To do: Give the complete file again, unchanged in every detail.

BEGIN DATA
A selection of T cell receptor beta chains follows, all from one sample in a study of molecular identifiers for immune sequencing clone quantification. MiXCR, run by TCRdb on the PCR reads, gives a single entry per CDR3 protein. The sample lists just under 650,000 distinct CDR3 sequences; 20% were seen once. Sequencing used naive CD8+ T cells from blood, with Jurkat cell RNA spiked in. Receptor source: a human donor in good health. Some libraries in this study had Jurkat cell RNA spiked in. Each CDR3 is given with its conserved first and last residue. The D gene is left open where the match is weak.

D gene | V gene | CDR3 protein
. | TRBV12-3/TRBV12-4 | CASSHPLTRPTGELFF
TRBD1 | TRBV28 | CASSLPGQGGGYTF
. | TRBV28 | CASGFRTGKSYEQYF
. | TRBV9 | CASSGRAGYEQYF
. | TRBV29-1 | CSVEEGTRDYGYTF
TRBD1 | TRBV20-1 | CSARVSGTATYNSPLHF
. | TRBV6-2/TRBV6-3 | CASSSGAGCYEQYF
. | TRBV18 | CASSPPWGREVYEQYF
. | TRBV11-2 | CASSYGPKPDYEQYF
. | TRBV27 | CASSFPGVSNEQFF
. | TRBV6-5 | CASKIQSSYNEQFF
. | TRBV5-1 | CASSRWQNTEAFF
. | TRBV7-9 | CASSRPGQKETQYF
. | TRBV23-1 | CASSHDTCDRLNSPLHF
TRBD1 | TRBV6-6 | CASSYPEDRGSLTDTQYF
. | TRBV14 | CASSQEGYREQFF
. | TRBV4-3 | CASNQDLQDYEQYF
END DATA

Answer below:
A selection of T cell receptor beta chains follows, all from one sample in a study of molecular identifiers for immune sequencing clone quantification. MiXCR, run by TCRdb on the PCR reads, gives a single entry per CDR3 protein. The sample lists just under 650,000 distinct CDR3 sequences; 20% were seen once. Sequencing used naive CD8+ T cells from blood, with Jurkat cell RNA spiked in. Receptor source: a human donor in good health. Some libraries in this study had Jurkat cell RNA spiked in. Each CDR3 is given with its conserved first and last residue. The D gene is left open where the match is weak.

D gene | V gene | CDR3 protein
. | TRBV12-3/TRBV12-4 | CASSHPLTRPTGELFF
TRBD1 | TRBV28 | CASSLPGQGGGYTF
. | TRBV28 | CASGFRTGKSYEQYF
. | TRBV9 | CASSGRAGYEQYF
. | TRBV29-1 | CSVEEGTRDYGYTF
TRBD1 | TRBV20-1 | CSARVSGTATYNSPLHF
. | TRBV6-2/TRBV6-3 | CASSSGAGCYEQYF
. | TRBV18 | CASSPPWGREVYEQYF
. | TRBV11-2 | CASSYGPKPDYEQYF
. | TRBV27 | CASSFPGVSNEQFF
. | TRBV6-5 | CASKIQSSYNEQFF
. | TRBV5-1 | CASSRWQNTEAFF
. | TRBV7-9 | CASSRPGQKETQYF
. | TRBV23-1 | CASSHDTCDRLNSPLHF
TRBD1 | TRBV6-6 | CASSYPEDRGSLTDTQYF
. | TRBV14 | CASSQEGYREQFF
. | TRBV4-3 | CASNQDLQDYEQYF